A police officer may use deadly force when "the officer has probable cause to believe that the suspect poses a threat of serious physical harm, either to the officer or to others." Tennessee v. Garner, 471 U.S. 1, 11 (1985). Unless Deputy Shires was objectively unreasonable in deciding such a condition existed, the doctrine of qualified immunity protects him.


We are persuaded that Shires acted reasonably. Smith's estate does not deny that Smith robbed Meadows Country Store. Nor does it deny that Meadows reported to the police that Smith was probably armed. Moreover, Smith disobeyed Shires' order to place his hands on his car, fleeing instead. With homes and elementary school children in the vicinity, the flight of a presumably armed robber created an explosive situation. Smith increased this volatility still further by turning back toward Shires,3 at which point Shires reasonably feared for his life and the lives of the children. We agree with the district court that Shires is entitled to summary judgment on the Sec. 1983 claim, based on qualified immunity.4 It follows that summary judgment for Caldwell on the Sec. 1983 claim is also appropriate.


Turning to the wrongful death claim, "under Virginia law a plaintiff's participation in an immoral or unlawful act precludes recovery for injuries incurred as a result of that act, and consequently a decedent's participation in such an act bars recovery for wrongful death by [his] personal representative." Hill v. Nicodemus, 755 F.Supp. 692, 694 (W.D.Va.1991), aff'd, 979 F.2d 987 (4th Cir.1992). See also Zysk v. Zysk, 404 S.E.2d 721, 722 (Va.1990); Wackwitz v. Roy, 418 S.E.2d 861 (Va.1992). Because Smith's unlawful act of robbing Meadows Country Store contributed to his death, his estate cannot recover on its wrongful death claim.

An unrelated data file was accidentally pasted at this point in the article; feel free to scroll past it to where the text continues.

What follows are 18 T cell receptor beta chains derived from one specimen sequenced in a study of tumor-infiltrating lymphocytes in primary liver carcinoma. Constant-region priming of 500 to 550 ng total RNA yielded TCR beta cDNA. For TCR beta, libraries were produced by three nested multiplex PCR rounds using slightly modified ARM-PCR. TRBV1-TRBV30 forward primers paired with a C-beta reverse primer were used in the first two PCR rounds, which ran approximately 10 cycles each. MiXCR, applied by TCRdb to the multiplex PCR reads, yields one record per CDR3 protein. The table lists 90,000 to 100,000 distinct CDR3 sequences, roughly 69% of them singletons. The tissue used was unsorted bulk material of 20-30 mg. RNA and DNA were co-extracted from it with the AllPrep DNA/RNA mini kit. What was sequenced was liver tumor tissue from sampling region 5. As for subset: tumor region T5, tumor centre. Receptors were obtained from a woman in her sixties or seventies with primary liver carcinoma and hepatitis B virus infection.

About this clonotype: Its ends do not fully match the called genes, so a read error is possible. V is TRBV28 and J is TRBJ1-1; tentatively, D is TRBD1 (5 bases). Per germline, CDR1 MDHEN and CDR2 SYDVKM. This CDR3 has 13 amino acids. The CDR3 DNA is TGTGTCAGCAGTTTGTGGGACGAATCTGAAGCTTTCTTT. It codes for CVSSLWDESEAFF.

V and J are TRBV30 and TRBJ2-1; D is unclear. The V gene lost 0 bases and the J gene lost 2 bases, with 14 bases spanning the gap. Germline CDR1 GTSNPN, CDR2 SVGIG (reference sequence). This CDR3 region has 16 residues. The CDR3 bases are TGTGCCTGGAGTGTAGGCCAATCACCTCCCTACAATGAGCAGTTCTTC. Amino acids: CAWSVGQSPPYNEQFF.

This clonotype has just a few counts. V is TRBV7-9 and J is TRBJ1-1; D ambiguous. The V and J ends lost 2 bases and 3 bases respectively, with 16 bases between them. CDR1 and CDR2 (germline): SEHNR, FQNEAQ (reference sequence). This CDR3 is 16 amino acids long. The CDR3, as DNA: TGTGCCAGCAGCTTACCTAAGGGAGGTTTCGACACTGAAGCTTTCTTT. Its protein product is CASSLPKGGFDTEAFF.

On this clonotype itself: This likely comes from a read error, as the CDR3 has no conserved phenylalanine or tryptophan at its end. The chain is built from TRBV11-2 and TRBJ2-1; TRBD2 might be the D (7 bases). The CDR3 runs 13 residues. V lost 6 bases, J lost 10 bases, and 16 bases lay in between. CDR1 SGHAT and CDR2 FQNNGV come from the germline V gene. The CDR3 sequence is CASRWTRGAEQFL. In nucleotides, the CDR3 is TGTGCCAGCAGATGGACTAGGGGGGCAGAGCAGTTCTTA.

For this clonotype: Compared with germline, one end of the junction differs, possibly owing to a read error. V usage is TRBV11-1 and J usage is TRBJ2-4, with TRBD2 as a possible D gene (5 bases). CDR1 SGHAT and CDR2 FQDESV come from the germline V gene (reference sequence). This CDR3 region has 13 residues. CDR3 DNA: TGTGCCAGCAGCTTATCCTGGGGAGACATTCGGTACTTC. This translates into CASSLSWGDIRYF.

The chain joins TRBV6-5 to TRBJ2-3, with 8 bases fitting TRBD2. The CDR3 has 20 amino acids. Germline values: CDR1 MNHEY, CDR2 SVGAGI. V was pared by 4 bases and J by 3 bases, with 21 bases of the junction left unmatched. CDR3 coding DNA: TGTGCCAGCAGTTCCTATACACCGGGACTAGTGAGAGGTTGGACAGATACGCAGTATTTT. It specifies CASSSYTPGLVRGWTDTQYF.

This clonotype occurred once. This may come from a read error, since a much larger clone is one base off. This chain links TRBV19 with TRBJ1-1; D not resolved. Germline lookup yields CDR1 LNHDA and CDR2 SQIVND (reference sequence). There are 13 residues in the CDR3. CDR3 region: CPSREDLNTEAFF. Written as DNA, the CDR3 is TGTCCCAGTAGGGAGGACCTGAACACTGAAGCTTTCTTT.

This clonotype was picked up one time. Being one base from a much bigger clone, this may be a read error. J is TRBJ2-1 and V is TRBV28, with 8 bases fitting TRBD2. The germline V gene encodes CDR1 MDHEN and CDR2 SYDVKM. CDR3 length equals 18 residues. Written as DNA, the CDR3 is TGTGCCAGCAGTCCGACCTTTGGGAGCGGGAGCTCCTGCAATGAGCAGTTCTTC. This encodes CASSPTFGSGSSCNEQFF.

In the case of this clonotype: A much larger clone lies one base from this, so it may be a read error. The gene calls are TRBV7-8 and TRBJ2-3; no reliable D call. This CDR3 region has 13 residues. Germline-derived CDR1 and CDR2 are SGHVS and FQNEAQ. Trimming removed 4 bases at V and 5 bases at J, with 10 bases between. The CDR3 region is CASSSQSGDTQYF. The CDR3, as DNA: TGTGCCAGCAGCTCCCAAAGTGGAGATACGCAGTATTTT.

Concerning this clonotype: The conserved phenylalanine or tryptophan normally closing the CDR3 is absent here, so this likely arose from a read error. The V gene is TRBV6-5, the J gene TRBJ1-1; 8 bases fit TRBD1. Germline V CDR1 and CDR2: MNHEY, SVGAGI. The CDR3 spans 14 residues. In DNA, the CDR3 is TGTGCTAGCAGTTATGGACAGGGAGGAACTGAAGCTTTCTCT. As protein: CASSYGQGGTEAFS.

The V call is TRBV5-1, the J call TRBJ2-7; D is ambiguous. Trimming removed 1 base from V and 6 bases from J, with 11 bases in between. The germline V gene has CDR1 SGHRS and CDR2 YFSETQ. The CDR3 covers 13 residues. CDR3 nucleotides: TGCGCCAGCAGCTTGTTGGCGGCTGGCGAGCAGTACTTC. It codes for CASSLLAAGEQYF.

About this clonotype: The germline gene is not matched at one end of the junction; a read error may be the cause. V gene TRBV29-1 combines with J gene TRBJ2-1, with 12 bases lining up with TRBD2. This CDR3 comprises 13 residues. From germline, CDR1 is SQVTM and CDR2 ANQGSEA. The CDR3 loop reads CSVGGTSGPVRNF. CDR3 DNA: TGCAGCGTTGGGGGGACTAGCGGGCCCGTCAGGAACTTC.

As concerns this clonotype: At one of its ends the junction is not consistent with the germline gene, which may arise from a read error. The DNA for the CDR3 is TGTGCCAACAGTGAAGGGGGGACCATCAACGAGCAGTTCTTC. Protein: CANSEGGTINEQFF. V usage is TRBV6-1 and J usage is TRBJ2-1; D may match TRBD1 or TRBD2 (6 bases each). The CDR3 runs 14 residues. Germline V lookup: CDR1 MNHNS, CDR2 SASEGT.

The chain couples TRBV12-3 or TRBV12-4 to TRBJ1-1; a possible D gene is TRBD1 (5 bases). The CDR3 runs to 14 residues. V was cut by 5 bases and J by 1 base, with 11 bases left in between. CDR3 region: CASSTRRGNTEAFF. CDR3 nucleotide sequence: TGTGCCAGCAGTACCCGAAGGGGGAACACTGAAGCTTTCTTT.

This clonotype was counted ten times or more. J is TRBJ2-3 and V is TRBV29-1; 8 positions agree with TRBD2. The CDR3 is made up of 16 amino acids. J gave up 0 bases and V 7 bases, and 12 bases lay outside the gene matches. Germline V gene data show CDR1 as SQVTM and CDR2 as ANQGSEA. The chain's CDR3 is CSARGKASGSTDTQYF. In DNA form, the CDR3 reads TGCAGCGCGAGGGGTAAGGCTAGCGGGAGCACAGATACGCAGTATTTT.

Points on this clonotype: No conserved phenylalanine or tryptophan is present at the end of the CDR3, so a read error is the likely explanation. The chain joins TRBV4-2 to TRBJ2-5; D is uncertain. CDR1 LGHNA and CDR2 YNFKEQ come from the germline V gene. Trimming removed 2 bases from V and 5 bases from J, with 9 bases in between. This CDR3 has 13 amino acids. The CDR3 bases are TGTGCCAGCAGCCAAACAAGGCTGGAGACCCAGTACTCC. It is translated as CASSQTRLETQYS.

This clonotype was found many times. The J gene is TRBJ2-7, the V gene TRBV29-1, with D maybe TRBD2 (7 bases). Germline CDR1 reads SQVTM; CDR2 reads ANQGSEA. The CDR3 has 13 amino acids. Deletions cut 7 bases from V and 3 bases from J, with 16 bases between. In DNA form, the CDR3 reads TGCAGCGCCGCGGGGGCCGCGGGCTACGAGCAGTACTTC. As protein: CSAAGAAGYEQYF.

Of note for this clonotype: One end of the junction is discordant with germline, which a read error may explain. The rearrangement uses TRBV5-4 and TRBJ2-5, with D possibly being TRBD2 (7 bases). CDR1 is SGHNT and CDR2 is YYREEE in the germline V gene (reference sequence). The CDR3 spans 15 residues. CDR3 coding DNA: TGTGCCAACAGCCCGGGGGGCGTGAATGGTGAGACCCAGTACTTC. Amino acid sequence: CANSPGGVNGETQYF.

The judgment of the district court is, therefore, affirmed.



The complaint also listed Smith's siblings as plaintiffs. In a ruling that is not appealed, the district court dismissed the siblings, leaving only Carter as plaintiff. Nor does Carter appeal the dismissal of Botetourt County and its administrator as defendants


Carter also sought an order decreeing that Shires posed a clear and present danger to the citizens of Botetourt County and an injunction preventing Shires from carrying a weapon. Carter does not appeal the district court's dismissal of this count


Carter argues that the location of the bullet's entry (the back of Smith's head) belies Shires' claim that Smith turned back toward the deputy. However, the medical examiner's uncontradicted affidavit established that the wound's location was consistent with Shires' account. Carter's contrary assertion relies upon mere speculation. As this court has frequently indicated, speculation cannot create a genuine issue of material fact to defeat summary judgment. Drewitt v. Pratt, 999 F.2d 774, 778 (4th Cir.1993)


Because we find Shires is entitled to qualified immunity, we need not review the Fourth Amendment issue